The Church Christ Builds, Pt. 5
“Pay club dues, attend meetings and events, use your professional skills to make a difference.” Those are the membership expectations for the Rotary Club. To function, members must know their responsibilities and fulfill them as best they can. Without these expectations, the club would be meaningless. It’s important to ensure expectations are clearly defined and communicated to members.
Are there any expectations for believers? Of course! First and foremost, they’re required to repent of their sins, trust in Jesus, and be baptized (Acts 2:38). They’re called to live a life of holiness and purity (1 Pet. 1:16). They’re called to meet together regularly (Heb. 10:23-24) to hear God’s Word preached (2 Tim. 4:2) and to care for one another in their walk with Christ (1 Cor. 12:25). What if someone said they wanted to follow Jesus, but refused to do any of those things? It would be a contradiction, because following Jesus entails obedience to his word (1 John 2:3-6). Christ purchased the church and gives it clear expectations for living. Membership is the answer to the question: “Who is willing to live aligned with these expectations?”
The term “church membership” isn’t in the Bible, but the concept is everywhere. Christians are members of one another because we’re all members of Christ’s body (Rom. 12:15). The Christians in Corinth understood some people were “inside” the church and some were “outside” (1 Cor. 5:12-13). Even the act of excommunication Jesus teaches in Matthew 18:15-18 presupposes membership, because someone can’t be excluded from something they aren’t a member of.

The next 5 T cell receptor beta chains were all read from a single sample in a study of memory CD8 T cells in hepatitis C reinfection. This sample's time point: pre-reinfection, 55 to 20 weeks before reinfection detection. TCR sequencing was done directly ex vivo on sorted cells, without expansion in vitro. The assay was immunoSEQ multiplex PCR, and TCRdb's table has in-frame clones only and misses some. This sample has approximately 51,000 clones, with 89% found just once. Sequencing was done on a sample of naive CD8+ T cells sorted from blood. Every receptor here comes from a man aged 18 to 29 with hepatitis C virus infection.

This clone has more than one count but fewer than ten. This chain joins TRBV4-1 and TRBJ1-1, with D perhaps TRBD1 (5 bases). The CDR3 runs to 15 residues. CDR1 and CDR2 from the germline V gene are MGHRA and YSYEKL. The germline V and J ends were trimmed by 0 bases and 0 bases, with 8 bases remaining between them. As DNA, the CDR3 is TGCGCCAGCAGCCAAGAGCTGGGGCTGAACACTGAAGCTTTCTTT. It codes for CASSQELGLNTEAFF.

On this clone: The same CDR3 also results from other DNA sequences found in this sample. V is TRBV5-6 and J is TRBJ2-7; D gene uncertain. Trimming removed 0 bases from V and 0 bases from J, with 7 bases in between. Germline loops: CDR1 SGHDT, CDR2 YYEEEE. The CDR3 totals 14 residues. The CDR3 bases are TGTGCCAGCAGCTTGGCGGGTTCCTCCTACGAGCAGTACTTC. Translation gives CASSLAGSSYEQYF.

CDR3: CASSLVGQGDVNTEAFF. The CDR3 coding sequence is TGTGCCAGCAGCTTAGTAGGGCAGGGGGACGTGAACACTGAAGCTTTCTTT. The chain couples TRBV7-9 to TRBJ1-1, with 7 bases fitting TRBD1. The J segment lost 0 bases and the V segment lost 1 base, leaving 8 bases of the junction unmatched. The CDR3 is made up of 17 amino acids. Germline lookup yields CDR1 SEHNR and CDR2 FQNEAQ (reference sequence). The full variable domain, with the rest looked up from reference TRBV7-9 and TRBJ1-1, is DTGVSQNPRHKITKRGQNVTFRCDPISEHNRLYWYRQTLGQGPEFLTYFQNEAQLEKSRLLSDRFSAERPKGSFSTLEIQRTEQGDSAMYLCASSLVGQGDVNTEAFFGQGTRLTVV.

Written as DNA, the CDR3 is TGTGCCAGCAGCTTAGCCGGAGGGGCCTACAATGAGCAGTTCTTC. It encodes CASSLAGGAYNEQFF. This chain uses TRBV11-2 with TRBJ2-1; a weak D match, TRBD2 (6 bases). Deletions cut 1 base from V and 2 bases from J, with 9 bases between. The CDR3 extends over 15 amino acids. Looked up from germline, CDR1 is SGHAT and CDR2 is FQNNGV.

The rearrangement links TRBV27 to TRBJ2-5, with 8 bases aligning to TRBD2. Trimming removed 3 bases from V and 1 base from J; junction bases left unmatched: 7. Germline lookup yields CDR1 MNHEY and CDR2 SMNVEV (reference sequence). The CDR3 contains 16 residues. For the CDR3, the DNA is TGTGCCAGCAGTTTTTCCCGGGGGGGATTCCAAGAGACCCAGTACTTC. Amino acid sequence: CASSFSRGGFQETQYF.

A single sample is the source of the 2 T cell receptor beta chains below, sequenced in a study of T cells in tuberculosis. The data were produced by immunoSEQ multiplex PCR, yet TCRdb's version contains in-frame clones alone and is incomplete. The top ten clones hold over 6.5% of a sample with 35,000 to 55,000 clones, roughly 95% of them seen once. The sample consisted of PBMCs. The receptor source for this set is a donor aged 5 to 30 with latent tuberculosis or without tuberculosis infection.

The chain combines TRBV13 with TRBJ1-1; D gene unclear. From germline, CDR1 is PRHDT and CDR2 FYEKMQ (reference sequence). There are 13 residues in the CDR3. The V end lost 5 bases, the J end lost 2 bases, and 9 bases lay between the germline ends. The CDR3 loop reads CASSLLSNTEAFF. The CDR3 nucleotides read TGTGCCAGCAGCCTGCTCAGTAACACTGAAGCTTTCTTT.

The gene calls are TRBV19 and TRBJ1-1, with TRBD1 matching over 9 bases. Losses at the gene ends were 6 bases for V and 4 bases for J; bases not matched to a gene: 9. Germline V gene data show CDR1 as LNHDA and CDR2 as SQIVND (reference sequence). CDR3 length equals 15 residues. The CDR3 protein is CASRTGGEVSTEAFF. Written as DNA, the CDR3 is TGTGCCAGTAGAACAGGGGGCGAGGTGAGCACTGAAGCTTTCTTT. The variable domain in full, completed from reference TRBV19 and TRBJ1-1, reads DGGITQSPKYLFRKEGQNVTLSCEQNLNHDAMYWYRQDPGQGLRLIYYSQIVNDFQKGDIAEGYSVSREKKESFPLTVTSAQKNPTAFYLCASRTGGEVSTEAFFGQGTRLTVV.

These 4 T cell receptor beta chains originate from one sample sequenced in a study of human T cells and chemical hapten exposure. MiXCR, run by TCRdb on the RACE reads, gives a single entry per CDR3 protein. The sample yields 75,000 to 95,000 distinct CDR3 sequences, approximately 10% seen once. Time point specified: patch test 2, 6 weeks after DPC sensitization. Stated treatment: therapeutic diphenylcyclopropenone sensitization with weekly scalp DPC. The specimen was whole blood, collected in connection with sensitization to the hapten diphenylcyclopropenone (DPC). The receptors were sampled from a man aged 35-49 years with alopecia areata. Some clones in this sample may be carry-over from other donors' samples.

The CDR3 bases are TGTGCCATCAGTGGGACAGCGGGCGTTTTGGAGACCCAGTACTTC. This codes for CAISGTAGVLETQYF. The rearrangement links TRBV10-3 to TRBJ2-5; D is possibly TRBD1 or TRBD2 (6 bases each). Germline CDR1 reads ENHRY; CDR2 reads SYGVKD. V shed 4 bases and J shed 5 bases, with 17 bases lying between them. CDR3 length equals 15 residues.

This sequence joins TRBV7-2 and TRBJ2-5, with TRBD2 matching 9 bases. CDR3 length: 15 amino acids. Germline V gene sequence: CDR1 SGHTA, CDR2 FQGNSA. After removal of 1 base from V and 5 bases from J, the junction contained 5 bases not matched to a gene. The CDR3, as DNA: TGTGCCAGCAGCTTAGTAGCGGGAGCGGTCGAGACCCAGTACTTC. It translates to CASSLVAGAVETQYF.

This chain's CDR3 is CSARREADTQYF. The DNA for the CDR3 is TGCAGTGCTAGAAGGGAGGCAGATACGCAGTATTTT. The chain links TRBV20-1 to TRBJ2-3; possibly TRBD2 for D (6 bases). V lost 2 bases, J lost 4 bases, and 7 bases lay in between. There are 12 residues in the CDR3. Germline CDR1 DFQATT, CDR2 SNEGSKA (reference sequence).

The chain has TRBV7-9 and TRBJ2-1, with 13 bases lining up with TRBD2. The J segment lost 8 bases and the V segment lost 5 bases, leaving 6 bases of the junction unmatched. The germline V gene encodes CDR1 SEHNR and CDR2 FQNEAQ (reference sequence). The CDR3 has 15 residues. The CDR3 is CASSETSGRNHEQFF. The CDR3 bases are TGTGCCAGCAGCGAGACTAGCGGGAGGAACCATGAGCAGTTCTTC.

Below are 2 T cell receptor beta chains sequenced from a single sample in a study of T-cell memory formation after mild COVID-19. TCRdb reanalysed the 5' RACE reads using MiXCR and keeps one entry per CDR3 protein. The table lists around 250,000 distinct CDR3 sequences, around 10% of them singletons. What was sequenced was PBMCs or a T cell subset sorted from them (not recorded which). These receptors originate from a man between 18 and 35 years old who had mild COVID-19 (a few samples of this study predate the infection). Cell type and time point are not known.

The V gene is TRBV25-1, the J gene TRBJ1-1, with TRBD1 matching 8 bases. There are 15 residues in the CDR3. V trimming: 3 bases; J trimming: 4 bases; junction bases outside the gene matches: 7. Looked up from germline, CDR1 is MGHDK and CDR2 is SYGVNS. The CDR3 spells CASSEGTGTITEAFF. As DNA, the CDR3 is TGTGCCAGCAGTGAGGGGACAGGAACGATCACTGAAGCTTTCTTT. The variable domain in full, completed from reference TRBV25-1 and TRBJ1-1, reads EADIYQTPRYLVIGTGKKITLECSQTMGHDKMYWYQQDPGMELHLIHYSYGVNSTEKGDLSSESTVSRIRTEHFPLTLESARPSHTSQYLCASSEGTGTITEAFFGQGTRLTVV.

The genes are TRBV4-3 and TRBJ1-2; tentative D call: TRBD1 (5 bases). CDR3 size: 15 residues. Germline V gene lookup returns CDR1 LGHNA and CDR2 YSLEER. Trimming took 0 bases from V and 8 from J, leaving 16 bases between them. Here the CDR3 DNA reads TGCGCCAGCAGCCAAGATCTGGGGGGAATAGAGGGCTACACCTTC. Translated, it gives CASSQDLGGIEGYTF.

The church has the responsibility to protect the gospel (1 Tim. 3:15) by making sure the people who claim to believe it are legitimate. A church filled with false converts distorts the gospel. That’s why Paul speaks of removing people from the church when they continually and unrepentantly demonstrate unwillingness to obey Jesus (1 Tim. 1:19-20, Titus 3:10). The church is supposed to love, lead, and feed its members, and remove unrepentant imposters who threaten the health of the church. Without membership, there is no knowing who’s who.
Lastly, and perhaps most persuasively, Hebrews 13:17 tells Christians to obey and submit to their leaders because they’re going to give an account for the souls of their flock. Without some sort of membership, it’s impossible for leaders to know who they’re responsible for! Similarly, Christians are expected to obey and submit to specific leaders. Every Christian ought to have clearly designated leaders they can recognize and who recognize them. Membership allows this.
In coming weeks we’ll be talking a lot about why membership matters because the church matters, the gospel matters, and because the mission matters.